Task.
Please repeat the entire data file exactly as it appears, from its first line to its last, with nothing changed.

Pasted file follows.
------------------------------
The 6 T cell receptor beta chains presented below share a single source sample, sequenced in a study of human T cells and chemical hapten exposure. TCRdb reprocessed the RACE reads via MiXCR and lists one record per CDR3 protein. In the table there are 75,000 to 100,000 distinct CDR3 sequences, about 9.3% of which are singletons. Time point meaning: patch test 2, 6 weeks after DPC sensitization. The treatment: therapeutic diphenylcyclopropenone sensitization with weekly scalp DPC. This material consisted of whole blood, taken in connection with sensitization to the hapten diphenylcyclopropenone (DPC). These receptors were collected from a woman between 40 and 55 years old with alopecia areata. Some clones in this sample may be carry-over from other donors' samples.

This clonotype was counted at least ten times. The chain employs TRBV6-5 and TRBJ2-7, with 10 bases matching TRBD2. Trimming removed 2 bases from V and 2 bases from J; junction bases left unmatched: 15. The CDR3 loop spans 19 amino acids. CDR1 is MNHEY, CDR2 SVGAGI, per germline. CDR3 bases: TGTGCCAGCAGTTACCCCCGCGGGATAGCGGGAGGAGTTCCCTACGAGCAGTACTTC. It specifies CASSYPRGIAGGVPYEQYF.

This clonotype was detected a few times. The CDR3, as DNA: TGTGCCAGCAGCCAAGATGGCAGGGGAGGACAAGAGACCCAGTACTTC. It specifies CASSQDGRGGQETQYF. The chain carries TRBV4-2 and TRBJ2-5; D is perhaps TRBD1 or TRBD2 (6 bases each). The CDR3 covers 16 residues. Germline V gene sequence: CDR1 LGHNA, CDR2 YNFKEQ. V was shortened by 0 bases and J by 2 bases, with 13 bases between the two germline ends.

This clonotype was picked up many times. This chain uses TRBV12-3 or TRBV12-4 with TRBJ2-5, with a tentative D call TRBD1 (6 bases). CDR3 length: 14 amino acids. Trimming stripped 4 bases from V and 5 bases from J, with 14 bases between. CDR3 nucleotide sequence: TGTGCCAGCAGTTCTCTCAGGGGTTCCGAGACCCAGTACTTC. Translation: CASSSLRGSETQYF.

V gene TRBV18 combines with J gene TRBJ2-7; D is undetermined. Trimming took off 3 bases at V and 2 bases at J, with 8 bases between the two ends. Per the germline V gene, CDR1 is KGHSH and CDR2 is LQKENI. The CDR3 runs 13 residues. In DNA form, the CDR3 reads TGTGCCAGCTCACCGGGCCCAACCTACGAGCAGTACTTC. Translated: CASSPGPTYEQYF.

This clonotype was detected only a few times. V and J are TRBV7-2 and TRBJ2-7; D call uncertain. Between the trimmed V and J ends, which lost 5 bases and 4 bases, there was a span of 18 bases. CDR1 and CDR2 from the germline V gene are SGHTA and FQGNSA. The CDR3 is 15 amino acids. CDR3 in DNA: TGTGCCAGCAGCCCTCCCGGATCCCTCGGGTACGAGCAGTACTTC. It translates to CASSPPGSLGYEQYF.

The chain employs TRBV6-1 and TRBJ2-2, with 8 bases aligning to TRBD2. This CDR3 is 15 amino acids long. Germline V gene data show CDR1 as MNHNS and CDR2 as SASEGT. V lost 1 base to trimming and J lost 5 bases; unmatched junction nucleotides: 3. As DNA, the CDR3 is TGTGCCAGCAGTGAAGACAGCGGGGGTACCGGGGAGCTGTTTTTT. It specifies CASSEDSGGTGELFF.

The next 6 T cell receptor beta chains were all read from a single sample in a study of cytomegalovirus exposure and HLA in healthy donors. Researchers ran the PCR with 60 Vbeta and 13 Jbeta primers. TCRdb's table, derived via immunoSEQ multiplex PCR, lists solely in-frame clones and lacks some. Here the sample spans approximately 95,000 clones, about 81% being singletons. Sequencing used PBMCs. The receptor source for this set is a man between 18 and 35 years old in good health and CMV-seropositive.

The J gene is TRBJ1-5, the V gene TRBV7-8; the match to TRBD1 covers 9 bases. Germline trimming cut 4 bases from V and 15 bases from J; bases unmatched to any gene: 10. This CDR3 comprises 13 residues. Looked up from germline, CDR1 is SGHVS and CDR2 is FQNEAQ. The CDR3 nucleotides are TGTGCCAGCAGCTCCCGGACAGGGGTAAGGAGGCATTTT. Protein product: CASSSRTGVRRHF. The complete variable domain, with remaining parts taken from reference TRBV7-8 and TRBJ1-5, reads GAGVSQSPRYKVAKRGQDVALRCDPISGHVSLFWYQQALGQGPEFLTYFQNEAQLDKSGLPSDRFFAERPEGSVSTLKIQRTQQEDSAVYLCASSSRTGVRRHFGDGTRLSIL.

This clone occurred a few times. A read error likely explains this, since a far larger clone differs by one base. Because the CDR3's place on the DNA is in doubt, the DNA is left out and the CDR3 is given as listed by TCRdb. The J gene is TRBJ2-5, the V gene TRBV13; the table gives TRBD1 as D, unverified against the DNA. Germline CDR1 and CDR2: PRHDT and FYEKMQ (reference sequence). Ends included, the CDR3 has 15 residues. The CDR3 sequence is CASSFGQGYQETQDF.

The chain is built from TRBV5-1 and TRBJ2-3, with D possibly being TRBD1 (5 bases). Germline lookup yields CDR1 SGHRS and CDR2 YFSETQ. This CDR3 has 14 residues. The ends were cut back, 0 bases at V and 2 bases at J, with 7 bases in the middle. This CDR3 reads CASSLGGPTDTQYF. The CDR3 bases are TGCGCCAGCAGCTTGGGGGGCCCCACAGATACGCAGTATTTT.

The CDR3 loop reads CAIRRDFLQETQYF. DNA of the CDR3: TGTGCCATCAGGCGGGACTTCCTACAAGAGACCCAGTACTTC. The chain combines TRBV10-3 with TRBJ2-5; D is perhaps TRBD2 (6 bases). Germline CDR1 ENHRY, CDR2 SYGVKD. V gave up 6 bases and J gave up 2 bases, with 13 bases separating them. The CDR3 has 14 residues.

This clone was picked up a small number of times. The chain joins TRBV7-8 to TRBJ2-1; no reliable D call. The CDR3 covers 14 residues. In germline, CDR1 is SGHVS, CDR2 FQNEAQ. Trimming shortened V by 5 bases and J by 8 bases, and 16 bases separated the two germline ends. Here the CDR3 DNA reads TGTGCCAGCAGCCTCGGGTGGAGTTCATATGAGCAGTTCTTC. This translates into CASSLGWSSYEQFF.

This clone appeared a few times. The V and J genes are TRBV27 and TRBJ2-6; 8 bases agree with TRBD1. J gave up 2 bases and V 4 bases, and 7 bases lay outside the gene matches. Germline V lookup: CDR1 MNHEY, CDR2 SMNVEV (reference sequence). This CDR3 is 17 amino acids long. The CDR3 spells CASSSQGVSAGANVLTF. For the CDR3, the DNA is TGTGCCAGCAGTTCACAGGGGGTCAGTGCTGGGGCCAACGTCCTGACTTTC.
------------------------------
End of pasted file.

The 6 T cell receptor beta chains presented below share a single source sample, sequenced in a study of human T cells and chemical hapten exposure. TCRdb reprocessed the RACE reads via MiXCR and lists one record per CDR3 protein. In the table there are 75,000 to 100,000 distinct CDR3 sequences, about 9.3% of which are singletons. Time point meaning: patch test 2, 6 weeks after DPC sensitization. The treatment: therapeutic diphenylcyclopropenone sensitization with weekly scalp DPC. This material consisted of whole blood, taken in connection with sensitization to the hapten diphenylcyclopropenone (DPC). These receptors were collected from a woman between 40 and 55 years old with alopecia areata. Some clones in this sample may be carry-over from other donors' samples.

This clonotype was counted at least ten times. The chain employs TRBV6-5 and TRBJ2-7, with 10 bases matching TRBD2. Trimming removed 2 bases from V and 2 bases from J; junction bases left unmatched: 15. The CDR3 loop spans 19 amino acids. CDR1 is MNHEY, CDR2 SVGAGI, per germline. CDR3 bases: TGTGCCAGCAGTTACCCCCGCGGGATAGCGGGAGGAGTTCCCTACGAGCAGTACTTC. It specifies CASSYPRGIAGGVPYEQYF.

This clonotype was detected a few times. The CDR3, as DNA: TGTGCCAGCAGCCAAGATGGCAGGGGAGGACAAGAGACCCAGTACTTC. It specifies CASSQDGRGGQETQYF. The chain carries TRBV4-2 and TRBJ2-5; D is perhaps TRBD1 or TRBD2 (6 bases each). The CDR3 covers 16 residues. Germline V gene sequence: CDR1 LGHNA, CDR2 YNFKEQ. V was shortened by 0 bases and J by 2 bases, with 13 bases between the two germline ends.

This clonotype was picked up many times. This chain uses TRBV12-3 or TRBV12-4 with TRBJ2-5, with a tentative D call TRBD1 (6 bases). CDR3 length: 14 amino acids. Trimming stripped 4 bases from V and 5 bases from J, with 14 bases between. CDR3 nucleotide sequence: TGTGCCAGCAGTTCTCTCAGGGGTTCCGAGACCCAGTACTTC. Translation: CASSSLRGSETQYF.

V gene TRBV18 combines with J gene TRBJ2-7; D is undetermined. Trimming took off 3 bases at V and 2 bases at J, with 8 bases between the two ends. Per the germline V gene, CDR1 is KGHSH and CDR2 is LQKENI. The CDR3 runs 13 residues. In DNA form, the CDR3 reads TGTGCCAGCTCACCGGGCCCAACCTACGAGCAGTACTTC. Translated: CASSPGPTYEQYF.

This clonotype was detected only a few times. V and J are TRBV7-2 and TRBJ2-7; D call uncertain. Between the trimmed V and J ends, which lost 5 bases and 4 bases, there was a span of 18 bases. CDR1 and CDR2 from the germline V gene are SGHTA and FQGNSA. The CDR3 is 15 amino acids. CDR3 in DNA: TGTGCCAGCAGCCCTCCCGGATCCCTCGGGTACGAGCAGTACTTC. It translates to CASSPPGSLGYEQYF.

The chain employs TRBV6-1 and TRBJ2-2, with 8 bases aligning to TRBD2. This CDR3 is 15 amino acids long. Germline V gene data show CDR1 as MNHNS and CDR2 as SASEGT. V lost 1 base to trimming and J lost 5 bases; unmatched junction nucleotides: 3. As DNA, the CDR3 is TGTGCCAGCAGTGAAGACAGCGGGGGTACCGGGGAGCTGTTTTTT. It specifies CASSEDSGGTGELFF.

The next 6 T cell receptor beta chains were all read from a single sample in a study of cytomegalovirus exposure and HLA in healthy donors. Researchers ran the PCR with 60 Vbeta and 13 Jbeta primers. TCRdb's table, derived via immunoSEQ multiplex PCR, lists solely in-frame clones and lacks some. Here the sample spans approximately 95,000 clones, about 81% being singletons. Sequencing used PBMCs. The receptor source for this set is a man between 18 and 35 years old in good health and CMV-seropositive.

The J gene is TRBJ1-5, the V gene TRBV7-8; the match to TRBD1 covers 9 bases. Germline trimming cut 4 bases from V and 15 bases from J; bases unmatched to any gene: 10. This CDR3 comprises 13 residues. Looked up from germline, CDR1 is SGHVS and CDR2 is FQNEAQ. The CDR3 nucleotides are TGTGCCAGCAGCTCCCGGACAGGGGTAAGGAGGCATTTT. Protein product: CASSSRTGVRRHF. The complete variable domain, with remaining parts taken from reference TRBV7-8 and TRBJ1-5, reads GAGVSQSPRYKVAKRGQDVALRCDPISGHVSLFWYQQALGQGPEFLTYFQNEAQLDKSGLPSDRFFAERPEGSVSTLKIQRTQQEDSAVYLCASSSRTGVRRHFGDGTRLSIL.

This clone occurred a few times. A read error likely explains this, since a far larger clone differs by one base. Because the CDR3's place on the DNA is in doubt, the DNA is left out and the CDR3 is given as listed by TCRdb. The J gene is TRBJ2-5, the V gene TRBV13; the table gives TRBD1 as D, unverified against the DNA. Germline CDR1 and CDR2: PRHDT and FYEKMQ (reference sequence). Ends included, the CDR3 has 15 residues. The CDR3 sequence is CASSFGQGYQETQDF.

The chain is built from TRBV5-1 and TRBJ2-3, with D possibly being TRBD1 (5 bases). Germline lookup yields CDR1 SGHRS and CDR2 YFSETQ. This CDR3 has 14 residues. The ends were cut back, 0 bases at V and 2 bases at J, with 7 bases in the middle. This CDR3 reads CASSLGGPTDTQYF. The CDR3 bases are TGCGCCAGCAGCTTGGGGGGCCCCACAGATACGCAGTATTTT.

The CDR3 loop reads CAIRRDFLQETQYF. DNA of the CDR3: TGTGCCATCAGGCGGGACTTCCTACAAGAGACCCAGTACTTC. The chain combines TRBV10-3 with TRBJ2-5; D is perhaps TRBD2 (6 bases). Germline CDR1 ENHRY, CDR2 SYGVKD. V gave up 6 bases and J gave up 2 bases, with 13 bases separating them. The CDR3 has 14 residues.

This clone was picked up a small number of times. The chain joins TRBV7-8 to TRBJ2-1; no reliable D call. The CDR3 covers 14 residues. In germline, CDR1 is SGHVS, CDR2 FQNEAQ. Trimming shortened V by 5 bases and J by 8 bases, and 16 bases separated the two germline ends. Here the CDR3 DNA reads TGTGCCAGCAGCCTCGGGTGGAGTTCATATGAGCAGTTCTTC. This translates into CASSLGWSSYEQFF.

This clone appeared a few times. The V and J genes are TRBV27 and TRBJ2-6; 8 bases agree with TRBD1. J gave up 2 bases and V 4 bases, and 7 bases lay outside the gene matches. Germline V lookup: CDR1 MNHEY, CDR2 SMNVEV (reference sequence). This CDR3 is 17 amino acids long. The CDR3 spells CASSSQGVSAGANVLTF. For the CDR3, the DNA is TGTGCCAGCAGTTCACAGGGGGTCAGTGCTGGGGCCAACGTCCTGACTTTC.